Management messages g. Synchronization messages and methodology c.Guide to the Standard(A detailed analysis of the major clauses) a. Annex D Tutorial on IEEE 1588 October 10. Selection of master clocks d. 2005 Page 17 . Overview and goals of the standard b. Time scales h. State machine and events e. Timing considerations f.

2005 Page 18 .Clause 6: IEEE 1588 Synchronization Basics Step 1: Organize the clocks into a master-slave hierarchy (based on observing the clock property information contained in multicast Sync messages) Step 2: Each slave synchronizes to its master (based on Sync. Delay_Req. Follow_Up. and Delay_Resp messages exchanged between master and its slave) Grandmaster Clock This clock determines the time base for the system Slave to the Grandmaster Clock and Master to its Slave Slave to its Master Tutorial on IEEE 1588 October 10.

t4 Tutorial on IEEE 1588 October 10.Clause 6: Synchronization Basics (continued) Master Clock Time Slave Clock Time t1 Sync message Data at Slave Clock t2m Follow_Up message containing value of t1 t2 t2 t1. t3. t2. 2005 Page 19 . t2. t3 t4 Delay_Resp message containing value of t4 time t1. t2 t3m Delay_Req message t3 t1.

Clause 6: Synchronization Basics (continued) To synchronize a pair of clocks. 2005 S Send message with Propagation Time = 30 minutes Receipt time: 11:30AM Page 20 . from master to slave and measure the apparent time difference between the two clocks. MS_difference = slave’s receipt time – master’s sending time = t2 –t1 • MS_difference = offset + MS delay (by inspection) • For example: MS_difference = slave’s receipt time – master’s sending time 90 minutes = 11:30 – 10:00 M Master Clock: 10:00AM Offset = 1 hour Slave Clock: 11:00AM t1 t2 Sending time: 10:00AM Tutorial on IEEE 1588 October 10. (Sync message). First: • Send a message.

from slave to master and measure the apparent time difference between the two clocks.Clause 6: Synchronization Basics (continued) Second: • Send a message. 2005 S t3 Send message with Propagation Time = 40 minutes Sending time: 11:30AM Page 21 . (Delay_Req message). SM_difference = master’s receipt time – slave’s sending time = t4 –t3 SM_difference = – offset + SM delay (by inspection) • For example: SM_difference = master’s receipt time – slave’s sending time – 20 minutes = 11:10 – 11:30 M Master Clock: 10:30AM Offset = 1 hour Slave Clock: 11:30AM t4 Receipt time: 11:10AM Tutorial on IEEE 1588 October 10.

MS delay.Clause 6: Synchronization Basics (continued) The result is that we have the following two equations: MS_difference = offset + MS delay SM_difference = – offset + SM delay With two measured quantities: MS_difference = 90 minutes SM_difference = – 20 minutes And three unknowns: offset . and SM delay Tutorial on IEEE 1588 October 10. 2005 Page 22 .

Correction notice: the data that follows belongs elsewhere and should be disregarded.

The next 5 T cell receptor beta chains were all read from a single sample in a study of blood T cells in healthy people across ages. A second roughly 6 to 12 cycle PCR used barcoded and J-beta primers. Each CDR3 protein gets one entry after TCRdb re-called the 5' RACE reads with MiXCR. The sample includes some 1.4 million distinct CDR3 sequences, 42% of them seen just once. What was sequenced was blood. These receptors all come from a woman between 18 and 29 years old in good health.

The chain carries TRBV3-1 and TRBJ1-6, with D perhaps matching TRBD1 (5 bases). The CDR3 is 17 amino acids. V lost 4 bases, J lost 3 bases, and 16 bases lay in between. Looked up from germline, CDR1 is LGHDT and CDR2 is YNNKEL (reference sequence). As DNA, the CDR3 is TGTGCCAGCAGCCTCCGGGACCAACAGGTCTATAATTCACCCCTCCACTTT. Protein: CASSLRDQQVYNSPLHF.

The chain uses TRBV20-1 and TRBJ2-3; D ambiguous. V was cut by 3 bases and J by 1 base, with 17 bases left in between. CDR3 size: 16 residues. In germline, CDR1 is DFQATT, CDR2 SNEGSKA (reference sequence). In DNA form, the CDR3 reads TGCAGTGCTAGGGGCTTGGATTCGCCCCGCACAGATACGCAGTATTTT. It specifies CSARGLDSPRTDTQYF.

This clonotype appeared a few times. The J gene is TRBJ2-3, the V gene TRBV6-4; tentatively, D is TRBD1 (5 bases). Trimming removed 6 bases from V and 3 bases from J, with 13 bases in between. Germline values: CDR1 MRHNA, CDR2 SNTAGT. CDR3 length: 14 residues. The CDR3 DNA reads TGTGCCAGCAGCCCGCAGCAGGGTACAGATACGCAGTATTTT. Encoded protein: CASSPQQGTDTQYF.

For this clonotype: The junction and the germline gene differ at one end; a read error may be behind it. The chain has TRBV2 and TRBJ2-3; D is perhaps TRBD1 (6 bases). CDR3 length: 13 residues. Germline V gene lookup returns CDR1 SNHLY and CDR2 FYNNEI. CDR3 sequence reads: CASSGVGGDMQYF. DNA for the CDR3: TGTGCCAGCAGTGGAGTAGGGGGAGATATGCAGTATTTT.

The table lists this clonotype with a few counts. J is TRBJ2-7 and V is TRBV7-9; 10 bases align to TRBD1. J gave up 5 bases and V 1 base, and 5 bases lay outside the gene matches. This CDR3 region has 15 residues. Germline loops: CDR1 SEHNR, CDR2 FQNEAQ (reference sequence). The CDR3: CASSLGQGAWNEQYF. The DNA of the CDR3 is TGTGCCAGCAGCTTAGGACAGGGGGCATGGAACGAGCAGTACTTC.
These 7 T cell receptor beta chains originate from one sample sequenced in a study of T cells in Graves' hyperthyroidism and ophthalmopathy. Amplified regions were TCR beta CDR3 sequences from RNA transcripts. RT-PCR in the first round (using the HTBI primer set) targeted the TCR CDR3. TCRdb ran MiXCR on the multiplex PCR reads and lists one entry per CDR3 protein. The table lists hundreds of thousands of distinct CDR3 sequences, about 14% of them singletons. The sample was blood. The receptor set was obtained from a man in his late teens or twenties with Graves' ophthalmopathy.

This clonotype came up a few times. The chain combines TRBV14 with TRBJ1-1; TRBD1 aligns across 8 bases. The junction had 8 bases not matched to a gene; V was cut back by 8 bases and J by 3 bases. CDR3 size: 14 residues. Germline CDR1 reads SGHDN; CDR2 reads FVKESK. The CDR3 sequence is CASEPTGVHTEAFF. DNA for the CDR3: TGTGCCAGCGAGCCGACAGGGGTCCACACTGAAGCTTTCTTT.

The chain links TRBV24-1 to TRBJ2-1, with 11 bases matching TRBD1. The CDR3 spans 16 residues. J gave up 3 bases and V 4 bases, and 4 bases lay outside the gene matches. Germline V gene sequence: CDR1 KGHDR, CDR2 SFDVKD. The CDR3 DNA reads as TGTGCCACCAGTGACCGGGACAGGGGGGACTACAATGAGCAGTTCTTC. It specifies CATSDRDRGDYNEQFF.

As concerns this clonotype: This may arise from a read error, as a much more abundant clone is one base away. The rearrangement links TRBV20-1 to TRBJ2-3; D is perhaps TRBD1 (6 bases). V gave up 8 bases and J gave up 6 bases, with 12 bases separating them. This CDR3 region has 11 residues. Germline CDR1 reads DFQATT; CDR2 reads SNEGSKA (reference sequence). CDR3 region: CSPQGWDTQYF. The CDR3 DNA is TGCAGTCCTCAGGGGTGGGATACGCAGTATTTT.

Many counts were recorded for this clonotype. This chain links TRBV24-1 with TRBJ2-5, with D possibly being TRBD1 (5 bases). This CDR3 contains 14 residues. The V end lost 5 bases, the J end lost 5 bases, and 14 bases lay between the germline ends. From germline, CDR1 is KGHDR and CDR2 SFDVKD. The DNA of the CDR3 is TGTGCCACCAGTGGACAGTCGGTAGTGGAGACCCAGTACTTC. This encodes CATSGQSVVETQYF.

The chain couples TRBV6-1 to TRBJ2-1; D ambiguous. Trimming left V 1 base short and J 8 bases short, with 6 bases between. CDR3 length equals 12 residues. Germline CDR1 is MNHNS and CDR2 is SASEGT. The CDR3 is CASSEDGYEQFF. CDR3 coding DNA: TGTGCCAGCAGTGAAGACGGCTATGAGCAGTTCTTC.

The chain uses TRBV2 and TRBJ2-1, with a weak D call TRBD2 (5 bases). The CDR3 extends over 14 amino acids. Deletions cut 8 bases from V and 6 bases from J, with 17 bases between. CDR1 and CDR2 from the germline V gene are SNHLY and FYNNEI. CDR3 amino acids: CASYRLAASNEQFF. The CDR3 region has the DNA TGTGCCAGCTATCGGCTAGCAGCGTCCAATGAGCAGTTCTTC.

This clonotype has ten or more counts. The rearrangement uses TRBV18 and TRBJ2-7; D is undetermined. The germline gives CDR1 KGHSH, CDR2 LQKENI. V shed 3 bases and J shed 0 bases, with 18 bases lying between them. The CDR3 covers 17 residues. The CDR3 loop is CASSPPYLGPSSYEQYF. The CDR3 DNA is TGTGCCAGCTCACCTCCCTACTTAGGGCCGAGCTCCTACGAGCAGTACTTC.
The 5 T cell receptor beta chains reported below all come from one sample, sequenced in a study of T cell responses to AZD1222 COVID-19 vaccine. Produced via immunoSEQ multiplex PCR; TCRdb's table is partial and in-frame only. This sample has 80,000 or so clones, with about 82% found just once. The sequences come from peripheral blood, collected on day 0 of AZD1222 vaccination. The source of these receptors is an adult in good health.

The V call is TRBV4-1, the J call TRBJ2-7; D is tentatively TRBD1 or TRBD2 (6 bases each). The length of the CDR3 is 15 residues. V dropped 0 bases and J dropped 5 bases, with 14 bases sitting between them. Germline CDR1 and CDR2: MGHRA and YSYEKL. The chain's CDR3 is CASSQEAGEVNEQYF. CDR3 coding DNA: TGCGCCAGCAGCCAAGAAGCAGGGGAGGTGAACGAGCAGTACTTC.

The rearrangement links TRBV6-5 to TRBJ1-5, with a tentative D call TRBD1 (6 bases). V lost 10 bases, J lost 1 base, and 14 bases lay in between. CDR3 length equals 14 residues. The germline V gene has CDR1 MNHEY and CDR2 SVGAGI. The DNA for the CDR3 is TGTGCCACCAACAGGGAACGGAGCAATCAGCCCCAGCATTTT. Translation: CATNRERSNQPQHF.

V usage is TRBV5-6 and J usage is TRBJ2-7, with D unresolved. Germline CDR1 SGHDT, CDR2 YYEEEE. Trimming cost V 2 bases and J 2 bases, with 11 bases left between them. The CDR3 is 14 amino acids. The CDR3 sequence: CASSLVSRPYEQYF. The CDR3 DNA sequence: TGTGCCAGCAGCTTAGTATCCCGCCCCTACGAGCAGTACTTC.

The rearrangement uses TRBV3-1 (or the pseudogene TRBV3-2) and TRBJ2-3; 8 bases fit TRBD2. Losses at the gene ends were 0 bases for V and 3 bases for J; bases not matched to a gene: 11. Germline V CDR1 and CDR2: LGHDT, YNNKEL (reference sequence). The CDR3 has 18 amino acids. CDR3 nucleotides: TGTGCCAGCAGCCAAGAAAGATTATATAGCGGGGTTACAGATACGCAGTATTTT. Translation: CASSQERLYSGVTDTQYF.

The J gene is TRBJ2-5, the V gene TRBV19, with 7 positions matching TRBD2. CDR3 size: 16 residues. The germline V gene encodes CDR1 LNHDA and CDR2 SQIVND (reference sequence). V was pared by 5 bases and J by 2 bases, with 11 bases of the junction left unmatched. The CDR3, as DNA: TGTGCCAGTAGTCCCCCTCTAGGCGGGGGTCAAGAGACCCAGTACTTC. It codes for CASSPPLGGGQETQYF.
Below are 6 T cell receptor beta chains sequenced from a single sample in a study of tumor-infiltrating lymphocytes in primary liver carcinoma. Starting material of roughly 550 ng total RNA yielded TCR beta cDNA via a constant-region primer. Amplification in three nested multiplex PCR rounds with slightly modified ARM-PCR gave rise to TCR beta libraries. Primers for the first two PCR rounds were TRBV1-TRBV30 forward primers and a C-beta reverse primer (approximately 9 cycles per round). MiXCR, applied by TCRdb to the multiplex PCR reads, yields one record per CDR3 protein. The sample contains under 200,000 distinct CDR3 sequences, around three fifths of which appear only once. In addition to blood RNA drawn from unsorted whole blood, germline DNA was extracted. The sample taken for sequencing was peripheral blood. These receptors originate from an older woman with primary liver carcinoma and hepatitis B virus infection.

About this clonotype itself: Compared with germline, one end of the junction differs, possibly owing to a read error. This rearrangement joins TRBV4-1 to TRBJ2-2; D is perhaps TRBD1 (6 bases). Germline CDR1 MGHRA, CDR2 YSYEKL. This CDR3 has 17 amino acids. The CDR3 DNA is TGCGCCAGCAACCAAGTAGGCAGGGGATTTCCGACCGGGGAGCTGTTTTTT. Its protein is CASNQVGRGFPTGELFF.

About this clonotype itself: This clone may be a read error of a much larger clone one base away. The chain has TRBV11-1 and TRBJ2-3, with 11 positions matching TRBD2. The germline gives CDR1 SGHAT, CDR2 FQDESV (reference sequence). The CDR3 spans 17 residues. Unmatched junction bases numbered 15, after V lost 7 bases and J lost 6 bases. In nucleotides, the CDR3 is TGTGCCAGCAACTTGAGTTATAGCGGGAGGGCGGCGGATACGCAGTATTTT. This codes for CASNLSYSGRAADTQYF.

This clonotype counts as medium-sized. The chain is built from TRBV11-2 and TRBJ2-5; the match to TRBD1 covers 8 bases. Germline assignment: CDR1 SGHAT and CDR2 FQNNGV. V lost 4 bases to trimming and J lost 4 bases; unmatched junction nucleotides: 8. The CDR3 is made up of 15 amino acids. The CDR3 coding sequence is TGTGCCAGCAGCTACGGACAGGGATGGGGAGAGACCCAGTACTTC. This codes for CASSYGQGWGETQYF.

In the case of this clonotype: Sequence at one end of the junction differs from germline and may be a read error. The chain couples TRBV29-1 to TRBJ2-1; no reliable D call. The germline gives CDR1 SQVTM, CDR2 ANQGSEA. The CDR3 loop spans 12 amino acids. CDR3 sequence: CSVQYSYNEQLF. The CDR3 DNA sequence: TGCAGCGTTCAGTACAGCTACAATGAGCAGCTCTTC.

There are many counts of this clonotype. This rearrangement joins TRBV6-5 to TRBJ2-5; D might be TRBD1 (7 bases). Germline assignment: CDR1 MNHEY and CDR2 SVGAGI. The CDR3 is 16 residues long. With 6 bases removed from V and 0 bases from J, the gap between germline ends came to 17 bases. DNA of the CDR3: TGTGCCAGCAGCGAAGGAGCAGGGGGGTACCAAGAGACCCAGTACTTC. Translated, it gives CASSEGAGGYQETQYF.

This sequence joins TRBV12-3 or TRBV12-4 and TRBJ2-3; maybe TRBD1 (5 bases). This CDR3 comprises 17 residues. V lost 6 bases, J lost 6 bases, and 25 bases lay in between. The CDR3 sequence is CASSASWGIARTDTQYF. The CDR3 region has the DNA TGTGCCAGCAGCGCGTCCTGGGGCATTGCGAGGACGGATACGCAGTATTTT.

Clause 6: Synchronization Basics (continued) Rearranging the two equations: MS_difference = offset + MS delay SM_difference = – offset + SM delay We get: offset = {(MS_difference – SM_difference) – (MS delay – SM delay )}/2 MS delay + SM delay = {MS_difference + SM_difference} ASSUME: MS delay = SM delay = one_way_delay Then: offset = {MS_difference – SM_difference}/2 one_way_delay = {MS_difference + SM_difference}/2 Tutorial on IEEE 1588 October 10. 2005 Page 23 .

Clause 6: Synchronization Basics (continued) offset = {MS_difference – SM_difference}/2 one_way_delay = {MS_difference + SM_difference}/2 In our example using the two measured quantities: MS_difference = 90 minutes SM_difference = – 20 minutes We get: offset = {90 – (– 20)}/2 = 55 minutes (not actual 60) one_way_delay = {90 + (– 20 )}/2 = 35 minutes (not 30 or 40) Tutorial on IEEE 1588 October 10. 2005 Page 24 .

Follow_up message Time at which a Sync message passed the Timestamp Point (t1) Timestamp Point Tutorial on IEEE 1588 October 10.Synchronization Details (clauses 6 & 7) IEEE-1588 Code Network protocol stack & OS Sync detector & timestamp generator Physical layer Master clock sends: 1. 2005 Page 25 . Sync message 2.

Follow_up message Time at which a Sync message passed the Timestamp Point (t2) Timestamp Point Tutorial on IEEE 1588 October 10. 2005 Page 26 .Synchronization Details (continued) IEEE-1588 Code Network protocol stack & OS Sync detector & timestamp generator Physical layer Slave clock receives: 1. Sync message 2.

2005 Page 27 .Synchronization Details (continued) Sync messages: • Issued by clocks in the ‘Master’ state • Contain clock characterization information • Contain an estimate of the sending time (~t1) • When received by a slave clock the receipt time is noted • Can be distinguished from other legal messages on the network • For best accuracy these messages can be easily identified and detected at or near the physical layer and the precise sending (or receipt) time recorded Tutorial on IEEE 1588 October 10.

2005 Page 28 .Synchronization Details (continued) Follow_Up messages: • Issued by clocks in the ‘Master’ state • Always associated with the preceding Sync message • Contain the ‘precise sending time= (t1)’ as measured as close as possible to the physical layer of the network • When received by a slave clock the ‘precise sending time’ is used in computations rather than the estimated sending time contained in the Sync message Tutorial on IEEE 1588 October 10.

Synchronization Details (continued) IEEE-1588 Code Network protocol stack & OS Sync detector & timestamp generator Physical layer Slave clock sends: • Delay_Req message Time at which a Delay_Req message passed the Timestamp Point (t3) Timestamp Point Tutorial on IEEE 1588 October 10. 2005 Page 29 .

2005 Page 30 .Synchronization Details (continued) IEEE-1588 Code Network protocol stack & OS Sync detector & timestamp generator Physical layer Master clock receives: • Delay_Req message Master clock sends: • Delay_Resp message Time at which a Delay_Req message passed the Timestamp Point (t4) Timestamp Point Tutorial on IEEE 1588 October 10.